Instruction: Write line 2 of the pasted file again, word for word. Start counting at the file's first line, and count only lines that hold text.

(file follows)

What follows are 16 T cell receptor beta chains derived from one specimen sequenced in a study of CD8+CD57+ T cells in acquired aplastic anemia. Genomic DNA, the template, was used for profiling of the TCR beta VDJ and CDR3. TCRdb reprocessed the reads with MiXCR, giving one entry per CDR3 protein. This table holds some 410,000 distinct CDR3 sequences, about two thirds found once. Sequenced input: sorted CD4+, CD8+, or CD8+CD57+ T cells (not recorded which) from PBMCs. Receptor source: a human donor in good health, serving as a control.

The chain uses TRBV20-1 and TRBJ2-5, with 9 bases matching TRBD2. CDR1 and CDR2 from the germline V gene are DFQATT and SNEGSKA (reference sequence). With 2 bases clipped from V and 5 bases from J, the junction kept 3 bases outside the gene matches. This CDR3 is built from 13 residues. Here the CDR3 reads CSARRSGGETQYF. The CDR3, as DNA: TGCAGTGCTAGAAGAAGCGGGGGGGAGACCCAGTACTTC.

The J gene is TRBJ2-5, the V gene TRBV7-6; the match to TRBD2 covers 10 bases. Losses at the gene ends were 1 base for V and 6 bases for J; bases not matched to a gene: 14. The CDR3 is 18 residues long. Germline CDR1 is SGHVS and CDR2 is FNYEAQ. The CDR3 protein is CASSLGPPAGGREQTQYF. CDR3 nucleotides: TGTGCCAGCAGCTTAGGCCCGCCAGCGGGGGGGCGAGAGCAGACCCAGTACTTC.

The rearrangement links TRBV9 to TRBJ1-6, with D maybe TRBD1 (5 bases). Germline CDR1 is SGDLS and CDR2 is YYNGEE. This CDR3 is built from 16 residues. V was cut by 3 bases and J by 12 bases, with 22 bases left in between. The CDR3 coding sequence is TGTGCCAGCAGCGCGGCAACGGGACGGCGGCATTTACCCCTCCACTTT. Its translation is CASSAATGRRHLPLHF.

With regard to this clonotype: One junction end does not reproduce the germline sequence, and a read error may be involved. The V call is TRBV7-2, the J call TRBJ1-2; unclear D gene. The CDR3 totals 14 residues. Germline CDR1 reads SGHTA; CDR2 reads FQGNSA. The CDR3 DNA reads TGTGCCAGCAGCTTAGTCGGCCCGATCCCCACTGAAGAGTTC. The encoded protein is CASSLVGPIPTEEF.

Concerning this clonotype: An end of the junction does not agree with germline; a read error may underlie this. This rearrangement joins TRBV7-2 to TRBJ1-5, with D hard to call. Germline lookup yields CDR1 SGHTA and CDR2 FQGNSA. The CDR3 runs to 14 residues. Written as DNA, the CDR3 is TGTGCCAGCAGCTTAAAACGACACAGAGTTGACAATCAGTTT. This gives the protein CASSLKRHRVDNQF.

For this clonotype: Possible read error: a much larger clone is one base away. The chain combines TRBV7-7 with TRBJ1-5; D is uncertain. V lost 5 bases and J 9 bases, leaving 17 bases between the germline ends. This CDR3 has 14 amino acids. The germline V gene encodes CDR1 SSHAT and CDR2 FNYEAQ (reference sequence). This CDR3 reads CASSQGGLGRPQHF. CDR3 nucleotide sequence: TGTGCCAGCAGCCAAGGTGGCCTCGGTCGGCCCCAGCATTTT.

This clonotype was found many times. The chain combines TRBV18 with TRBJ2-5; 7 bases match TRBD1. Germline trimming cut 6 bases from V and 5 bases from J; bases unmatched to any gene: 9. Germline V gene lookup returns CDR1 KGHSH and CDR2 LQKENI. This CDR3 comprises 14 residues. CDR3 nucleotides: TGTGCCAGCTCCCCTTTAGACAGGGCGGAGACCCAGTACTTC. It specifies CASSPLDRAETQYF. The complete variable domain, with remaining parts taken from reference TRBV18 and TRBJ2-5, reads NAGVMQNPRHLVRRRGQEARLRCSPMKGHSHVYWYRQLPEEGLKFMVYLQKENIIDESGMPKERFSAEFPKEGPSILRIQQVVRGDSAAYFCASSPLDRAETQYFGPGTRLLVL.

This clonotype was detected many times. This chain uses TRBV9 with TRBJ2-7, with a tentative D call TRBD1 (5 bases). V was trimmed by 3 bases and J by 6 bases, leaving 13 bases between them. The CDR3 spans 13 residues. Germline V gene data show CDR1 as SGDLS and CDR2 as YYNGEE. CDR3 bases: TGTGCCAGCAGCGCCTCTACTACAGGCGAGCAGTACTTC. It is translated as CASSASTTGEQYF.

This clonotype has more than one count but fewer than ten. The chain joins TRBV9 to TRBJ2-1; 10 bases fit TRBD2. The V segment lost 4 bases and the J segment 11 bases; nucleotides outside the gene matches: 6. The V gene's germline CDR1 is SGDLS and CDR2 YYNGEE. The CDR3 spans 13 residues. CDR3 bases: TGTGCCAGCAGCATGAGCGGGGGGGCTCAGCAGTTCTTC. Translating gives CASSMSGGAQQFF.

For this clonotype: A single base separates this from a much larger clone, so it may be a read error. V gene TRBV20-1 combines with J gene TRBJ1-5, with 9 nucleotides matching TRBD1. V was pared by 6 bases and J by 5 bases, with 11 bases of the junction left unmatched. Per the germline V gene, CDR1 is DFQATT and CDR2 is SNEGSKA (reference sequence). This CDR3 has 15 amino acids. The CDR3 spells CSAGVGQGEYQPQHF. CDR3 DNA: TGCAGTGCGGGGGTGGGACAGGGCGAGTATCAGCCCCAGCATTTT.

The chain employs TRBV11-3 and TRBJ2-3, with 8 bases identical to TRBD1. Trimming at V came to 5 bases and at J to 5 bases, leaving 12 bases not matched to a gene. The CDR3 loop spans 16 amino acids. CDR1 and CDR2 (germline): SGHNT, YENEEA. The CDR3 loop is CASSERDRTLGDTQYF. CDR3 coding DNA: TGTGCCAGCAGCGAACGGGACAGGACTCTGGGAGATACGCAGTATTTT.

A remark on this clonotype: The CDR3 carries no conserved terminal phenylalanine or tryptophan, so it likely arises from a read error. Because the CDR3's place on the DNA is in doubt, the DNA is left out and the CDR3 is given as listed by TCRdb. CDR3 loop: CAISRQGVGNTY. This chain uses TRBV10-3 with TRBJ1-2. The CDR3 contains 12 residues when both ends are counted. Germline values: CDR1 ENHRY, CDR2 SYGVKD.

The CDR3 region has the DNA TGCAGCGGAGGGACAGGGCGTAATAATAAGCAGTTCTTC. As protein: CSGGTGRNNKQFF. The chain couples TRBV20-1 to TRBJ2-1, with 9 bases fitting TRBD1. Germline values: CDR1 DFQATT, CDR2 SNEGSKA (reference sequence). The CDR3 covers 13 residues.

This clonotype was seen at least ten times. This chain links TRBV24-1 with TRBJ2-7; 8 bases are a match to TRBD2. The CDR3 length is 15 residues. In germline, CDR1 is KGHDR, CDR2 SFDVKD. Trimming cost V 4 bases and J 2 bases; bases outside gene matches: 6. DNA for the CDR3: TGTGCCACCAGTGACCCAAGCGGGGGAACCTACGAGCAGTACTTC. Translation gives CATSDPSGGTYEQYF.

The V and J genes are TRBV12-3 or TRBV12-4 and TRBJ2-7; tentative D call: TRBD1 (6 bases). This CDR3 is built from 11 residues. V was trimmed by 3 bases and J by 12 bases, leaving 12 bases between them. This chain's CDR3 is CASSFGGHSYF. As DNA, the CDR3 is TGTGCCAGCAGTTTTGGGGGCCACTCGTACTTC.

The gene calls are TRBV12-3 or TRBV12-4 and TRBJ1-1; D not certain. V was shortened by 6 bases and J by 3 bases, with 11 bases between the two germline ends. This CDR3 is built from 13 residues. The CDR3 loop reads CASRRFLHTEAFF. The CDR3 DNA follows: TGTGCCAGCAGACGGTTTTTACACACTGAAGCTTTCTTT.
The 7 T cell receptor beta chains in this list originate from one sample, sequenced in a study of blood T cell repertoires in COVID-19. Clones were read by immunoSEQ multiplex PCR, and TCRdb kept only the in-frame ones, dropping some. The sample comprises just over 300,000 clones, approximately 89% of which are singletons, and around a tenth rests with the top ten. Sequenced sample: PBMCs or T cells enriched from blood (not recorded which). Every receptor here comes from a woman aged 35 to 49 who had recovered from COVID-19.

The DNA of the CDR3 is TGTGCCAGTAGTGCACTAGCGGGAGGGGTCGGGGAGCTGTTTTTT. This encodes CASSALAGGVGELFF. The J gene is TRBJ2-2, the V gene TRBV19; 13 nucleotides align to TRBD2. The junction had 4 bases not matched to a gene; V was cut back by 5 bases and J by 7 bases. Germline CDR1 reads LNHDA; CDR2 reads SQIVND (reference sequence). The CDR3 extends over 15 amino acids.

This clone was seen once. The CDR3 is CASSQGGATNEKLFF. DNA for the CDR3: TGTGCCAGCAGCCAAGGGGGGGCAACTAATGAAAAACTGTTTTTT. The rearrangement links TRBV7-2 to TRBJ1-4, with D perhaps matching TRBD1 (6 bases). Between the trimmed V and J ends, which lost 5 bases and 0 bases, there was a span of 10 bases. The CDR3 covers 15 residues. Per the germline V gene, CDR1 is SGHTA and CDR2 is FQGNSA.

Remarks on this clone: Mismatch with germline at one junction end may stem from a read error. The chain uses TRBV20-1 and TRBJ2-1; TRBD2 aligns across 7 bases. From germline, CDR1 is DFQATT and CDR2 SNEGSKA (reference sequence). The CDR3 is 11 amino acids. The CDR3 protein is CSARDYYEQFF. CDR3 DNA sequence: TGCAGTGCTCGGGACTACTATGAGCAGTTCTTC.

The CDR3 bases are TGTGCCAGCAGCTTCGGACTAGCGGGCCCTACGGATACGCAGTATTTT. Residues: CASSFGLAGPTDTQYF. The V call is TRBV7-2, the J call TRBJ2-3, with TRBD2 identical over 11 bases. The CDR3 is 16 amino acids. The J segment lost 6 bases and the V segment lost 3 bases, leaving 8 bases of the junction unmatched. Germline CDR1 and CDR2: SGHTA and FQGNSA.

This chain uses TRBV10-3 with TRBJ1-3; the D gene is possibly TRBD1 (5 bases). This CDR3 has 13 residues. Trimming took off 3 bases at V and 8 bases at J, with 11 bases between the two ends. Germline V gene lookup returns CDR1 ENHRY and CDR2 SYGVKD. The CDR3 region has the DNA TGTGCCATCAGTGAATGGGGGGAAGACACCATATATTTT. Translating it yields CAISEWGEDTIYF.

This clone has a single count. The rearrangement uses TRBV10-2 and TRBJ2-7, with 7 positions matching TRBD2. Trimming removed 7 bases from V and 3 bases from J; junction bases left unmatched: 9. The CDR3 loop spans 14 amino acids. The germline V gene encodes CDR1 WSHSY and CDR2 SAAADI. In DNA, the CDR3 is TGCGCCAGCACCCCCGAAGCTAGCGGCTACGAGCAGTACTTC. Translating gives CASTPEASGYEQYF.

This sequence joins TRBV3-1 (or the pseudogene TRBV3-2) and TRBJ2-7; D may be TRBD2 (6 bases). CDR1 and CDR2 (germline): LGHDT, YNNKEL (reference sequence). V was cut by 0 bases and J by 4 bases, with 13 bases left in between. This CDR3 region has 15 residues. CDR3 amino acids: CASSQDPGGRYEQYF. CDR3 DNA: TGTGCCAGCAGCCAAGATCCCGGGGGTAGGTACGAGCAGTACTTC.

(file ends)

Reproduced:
The chain uses TRBV20-1 and TRBJ2-5, with 9 bases matching TRBD2. CDR1 and CDR2 from the germline V gene are DFQATT and SNEGSKA (reference sequence). With 2 bases clipped from V and 5 bases from J, the junction kept 3 bases outside the gene matches. This CDR3 is built from 13 residues. Here the CDR3 reads CSARRSGGETQYF. The CDR3, as DNA: TGCAGTGCTAGAAGAAGCGGGGGGGAGACCCAGTACTTC.